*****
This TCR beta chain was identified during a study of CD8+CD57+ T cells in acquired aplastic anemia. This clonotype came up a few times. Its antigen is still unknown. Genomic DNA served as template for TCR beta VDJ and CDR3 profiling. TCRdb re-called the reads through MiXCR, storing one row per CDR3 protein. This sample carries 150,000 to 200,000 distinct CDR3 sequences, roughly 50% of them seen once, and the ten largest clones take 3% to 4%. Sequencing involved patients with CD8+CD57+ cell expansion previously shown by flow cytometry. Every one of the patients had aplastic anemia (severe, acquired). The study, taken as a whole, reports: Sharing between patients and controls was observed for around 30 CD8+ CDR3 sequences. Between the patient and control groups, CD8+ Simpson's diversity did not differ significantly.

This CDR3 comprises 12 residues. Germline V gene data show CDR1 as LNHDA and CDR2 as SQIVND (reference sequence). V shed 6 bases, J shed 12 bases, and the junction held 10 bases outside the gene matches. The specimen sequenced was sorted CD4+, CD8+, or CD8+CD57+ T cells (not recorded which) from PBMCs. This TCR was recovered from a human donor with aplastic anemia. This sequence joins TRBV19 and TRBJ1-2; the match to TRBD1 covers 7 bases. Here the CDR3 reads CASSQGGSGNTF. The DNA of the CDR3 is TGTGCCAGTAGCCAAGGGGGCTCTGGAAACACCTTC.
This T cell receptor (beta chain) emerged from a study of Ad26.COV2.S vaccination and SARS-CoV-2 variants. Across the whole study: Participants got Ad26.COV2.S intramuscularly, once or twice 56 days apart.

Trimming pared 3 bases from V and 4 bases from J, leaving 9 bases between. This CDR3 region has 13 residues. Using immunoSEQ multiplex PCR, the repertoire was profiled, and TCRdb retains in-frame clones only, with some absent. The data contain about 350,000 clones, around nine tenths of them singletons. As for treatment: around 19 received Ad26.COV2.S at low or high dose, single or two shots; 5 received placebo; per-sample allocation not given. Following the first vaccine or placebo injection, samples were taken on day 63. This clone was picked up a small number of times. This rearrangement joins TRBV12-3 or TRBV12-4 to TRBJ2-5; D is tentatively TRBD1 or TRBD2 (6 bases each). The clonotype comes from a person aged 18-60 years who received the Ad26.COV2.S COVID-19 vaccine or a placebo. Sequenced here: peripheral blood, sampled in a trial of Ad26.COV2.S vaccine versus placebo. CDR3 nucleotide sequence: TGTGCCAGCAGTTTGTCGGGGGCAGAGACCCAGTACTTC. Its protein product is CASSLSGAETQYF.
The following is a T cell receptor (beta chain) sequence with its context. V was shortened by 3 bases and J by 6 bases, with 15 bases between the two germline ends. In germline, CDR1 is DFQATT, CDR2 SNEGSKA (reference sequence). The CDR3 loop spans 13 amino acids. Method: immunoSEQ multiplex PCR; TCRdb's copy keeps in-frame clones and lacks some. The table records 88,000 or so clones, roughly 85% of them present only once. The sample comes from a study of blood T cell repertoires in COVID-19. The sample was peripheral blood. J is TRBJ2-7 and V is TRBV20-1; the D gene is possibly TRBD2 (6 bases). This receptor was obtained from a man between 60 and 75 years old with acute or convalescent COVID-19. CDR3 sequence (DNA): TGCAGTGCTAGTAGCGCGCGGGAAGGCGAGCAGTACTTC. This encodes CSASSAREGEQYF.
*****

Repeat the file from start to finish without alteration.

This TCR beta chain was identified during a study of CD8+CD57+ T cells in acquired aplastic anemia. This clonotype came up a few times. Its antigen is still unknown. Genomic DNA served as template for TCR beta VDJ and CDR3 profiling. TCRdb re-called the reads through MiXCR, storing one row per CDR3 protein. This sample carries 150,000 to 200,000 distinct CDR3 sequences, roughly 50% of them seen once, and the ten largest clones take 3% to 4%. Sequencing involved patients with CD8+CD57+ cell expansion previously shown by flow cytometry. Every one of the patients had aplastic anemia (severe, acquired). The study, taken as a whole, reports: Sharing between patients and controls was observed for around 30 CD8+ CDR3 sequences. Between the patient and control groups, CD8+ Simpson's diversity did not differ significantly.

This CDR3 comprises 12 residues. Germline V gene data show CDR1 as LNHDA and CDR2 as SQIVND (reference sequence). V shed 6 bases, J shed 12 bases, and the junction held 10 bases outside the gene matches. The specimen sequenced was sorted CD4+, CD8+, or CD8+CD57+ T cells (not recorded which) from PBMCs. This TCR was recovered from a human donor with aplastic anemia. This sequence joins TRBV19 and TRBJ1-2; the match to TRBD1 covers 7 bases. Here the CDR3 reads CASSQGGSGNTF. The DNA of the CDR3 is TGTGCCAGTAGCCAAGGGGGCTCTGGAAACACCTTC.
This T cell receptor (beta chain) emerged from a study of Ad26.COV2.S vaccination and SARS-CoV-2 variants. Across the whole study: Participants got Ad26.COV2.S intramuscularly, once or twice 56 days apart.

Trimming pared 3 bases from V and 4 bases from J, leaving 9 bases between. This CDR3 region has 13 residues. Using immunoSEQ multiplex PCR, the repertoire was profiled, and TCRdb retains in-frame clones only, with some absent. The data contain about 350,000 clones, around nine tenths of them singletons. As for treatment: around 19 received Ad26.COV2.S at low or high dose, single or two shots; 5 received placebo; per-sample allocation not given. Following the first vaccine or placebo injection, samples were taken on day 63. This clone was picked up a small number of times. This rearrangement joins TRBV12-3 or TRBV12-4 to TRBJ2-5; D is tentatively TRBD1 or TRBD2 (6 bases each). The clonotype comes from a person aged 18-60 years who received the Ad26.COV2.S COVID-19 vaccine or a placebo. Sequenced here: peripheral blood, sampled in a trial of Ad26.COV2.S vaccine versus placebo. CDR3 nucleotide sequence: TGTGCCAGCAGTTTGTCGGGGGCAGAGACCCAGTACTTC. Its protein product is CASSLSGAETQYF.
The following is a T cell receptor (beta chain) sequence with its context. V was shortened by 3 bases and J by 6 bases, with 15 bases between the two germline ends. In germline, CDR1 is DFQATT, CDR2 SNEGSKA (reference sequence). The CDR3 loop spans 13 amino acids. Method: immunoSEQ multiplex PCR; TCRdb's copy keeps in-frame clones and lacks some. The table records 88,000 or so clones, roughly 85% of them present only once. The sample comes from a study of blood T cell repertoires in COVID-19. The sample was peripheral blood. J is TRBJ2-7 and V is TRBV20-1; the D gene is possibly TRBD2 (6 bases). This receptor was obtained from a man between 60 and 75 years old with acute or convalescent COVID-19. CDR3 sequence (DNA): TGCAGTGCTAGTAGCGCGCGGGAAGGCGAGCAGTACTTC. This encodes CSASSAREGEQYF.